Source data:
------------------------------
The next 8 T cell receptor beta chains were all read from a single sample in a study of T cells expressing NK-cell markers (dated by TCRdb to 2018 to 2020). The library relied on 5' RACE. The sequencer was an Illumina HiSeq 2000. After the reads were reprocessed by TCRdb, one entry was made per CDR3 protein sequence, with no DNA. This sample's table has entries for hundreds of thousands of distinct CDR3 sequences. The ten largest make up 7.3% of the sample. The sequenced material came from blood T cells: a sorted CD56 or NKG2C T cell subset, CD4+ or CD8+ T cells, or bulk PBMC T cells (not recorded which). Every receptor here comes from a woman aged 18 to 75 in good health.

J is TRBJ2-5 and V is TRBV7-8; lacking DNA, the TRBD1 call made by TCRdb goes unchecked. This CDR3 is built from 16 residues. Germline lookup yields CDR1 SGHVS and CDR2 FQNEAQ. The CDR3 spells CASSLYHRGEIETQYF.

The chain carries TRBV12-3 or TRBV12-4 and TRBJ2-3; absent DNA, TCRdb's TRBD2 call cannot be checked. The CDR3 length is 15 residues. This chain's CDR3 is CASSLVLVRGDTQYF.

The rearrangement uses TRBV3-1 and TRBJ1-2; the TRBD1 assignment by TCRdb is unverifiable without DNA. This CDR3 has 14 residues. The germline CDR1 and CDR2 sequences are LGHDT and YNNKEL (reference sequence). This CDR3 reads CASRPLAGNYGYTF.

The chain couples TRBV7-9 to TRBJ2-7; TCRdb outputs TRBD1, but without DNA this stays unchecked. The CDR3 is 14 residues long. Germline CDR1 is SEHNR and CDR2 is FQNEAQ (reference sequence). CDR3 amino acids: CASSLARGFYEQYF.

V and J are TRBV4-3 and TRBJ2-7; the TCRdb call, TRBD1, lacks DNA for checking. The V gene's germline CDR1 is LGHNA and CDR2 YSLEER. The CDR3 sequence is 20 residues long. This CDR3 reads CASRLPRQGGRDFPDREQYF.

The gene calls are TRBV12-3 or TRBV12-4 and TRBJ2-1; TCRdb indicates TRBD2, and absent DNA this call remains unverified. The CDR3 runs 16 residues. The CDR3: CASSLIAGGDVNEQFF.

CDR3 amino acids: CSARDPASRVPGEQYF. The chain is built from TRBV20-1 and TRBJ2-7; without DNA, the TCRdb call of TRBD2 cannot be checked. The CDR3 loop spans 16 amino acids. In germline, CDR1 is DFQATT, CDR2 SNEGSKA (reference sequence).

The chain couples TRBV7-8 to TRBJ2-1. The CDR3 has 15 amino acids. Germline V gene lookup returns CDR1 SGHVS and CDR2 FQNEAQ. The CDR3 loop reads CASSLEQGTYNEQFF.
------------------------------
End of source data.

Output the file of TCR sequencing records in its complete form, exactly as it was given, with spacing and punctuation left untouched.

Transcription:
The next 8 T cell receptor beta chains were all read from a single sample in a study of T cells expressing NK-cell markers (dated by TCRdb to 2018 to 2020). The library relied on 5' RACE. The sequencer was an Illumina HiSeq 2000. After the reads were reprocessed by TCRdb, one entry was made per CDR3 protein sequence, with no DNA. This sample's table has entries for hundreds of thousands of distinct CDR3 sequences. The ten largest make up 7.3% of the sample. The sequenced material came from blood T cells: a sorted CD56 or NKG2C T cell subset, CD4+ or CD8+ T cells, or bulk PBMC T cells (not recorded which). Every receptor here comes from a woman aged 18 to 75 in good health.

J is TRBJ2-5 and V is TRBV7-8; lacking DNA, the TRBD1 call made by TCRdb goes unchecked. This CDR3 is built from 16 residues. Germline lookup yields CDR1 SGHVS and CDR2 FQNEAQ. The CDR3 spells CASSLYHRGEIETQYF.

The chain carries TRBV12-3 or TRBV12-4 and TRBJ2-3; absent DNA, TCRdb's TRBD2 call cannot be checked. The CDR3 length is 15 residues. This chain's CDR3 is CASSLVLVRGDTQYF.

The rearrangement uses TRBV3-1 and TRBJ1-2; the TRBD1 assignment by TCRdb is unverifiable without DNA. This CDR3 has 14 residues. The germline CDR1 and CDR2 sequences are LGHDT and YNNKEL (reference sequence). This CDR3 reads CASRPLAGNYGYTF.

The chain couples TRBV7-9 to TRBJ2-7; TCRdb outputs TRBD1, but without DNA this stays unchecked. The CDR3 is 14 residues long. Germline CDR1 is SEHNR and CDR2 is FQNEAQ (reference sequence). CDR3 amino acids: CASSLARGFYEQYF.

V and J are TRBV4-3 and TRBJ2-7; the TCRdb call, TRBD1, lacks DNA for checking. The V gene's germline CDR1 is LGHNA and CDR2 YSLEER. The CDR3 sequence is 20 residues long. This CDR3 reads CASRLPRQGGRDFPDREQYF.

The gene calls are TRBV12-3 or TRBV12-4 and TRBJ2-1; TCRdb indicates TRBD2, and absent DNA this call remains unverified. The CDR3 runs 16 residues. The CDR3: CASSLIAGGDVNEQFF.

CDR3 amino acids: CSARDPASRVPGEQYF. The chain is built from TRBV20-1 and TRBJ2-7; without DNA, the TCRdb call of TRBD2 cannot be checked. The CDR3 loop spans 16 amino acids. In germline, CDR1 is DFQATT, CDR2 SNEGSKA (reference sequence).

The chain couples TRBV7-8 to TRBJ2-1. The CDR3 has 15 amino acids. Germline V gene lookup returns CDR1 SGHVS and CDR2 FQNEAQ. The CDR3 loop reads CASSLEQGTYNEQFF.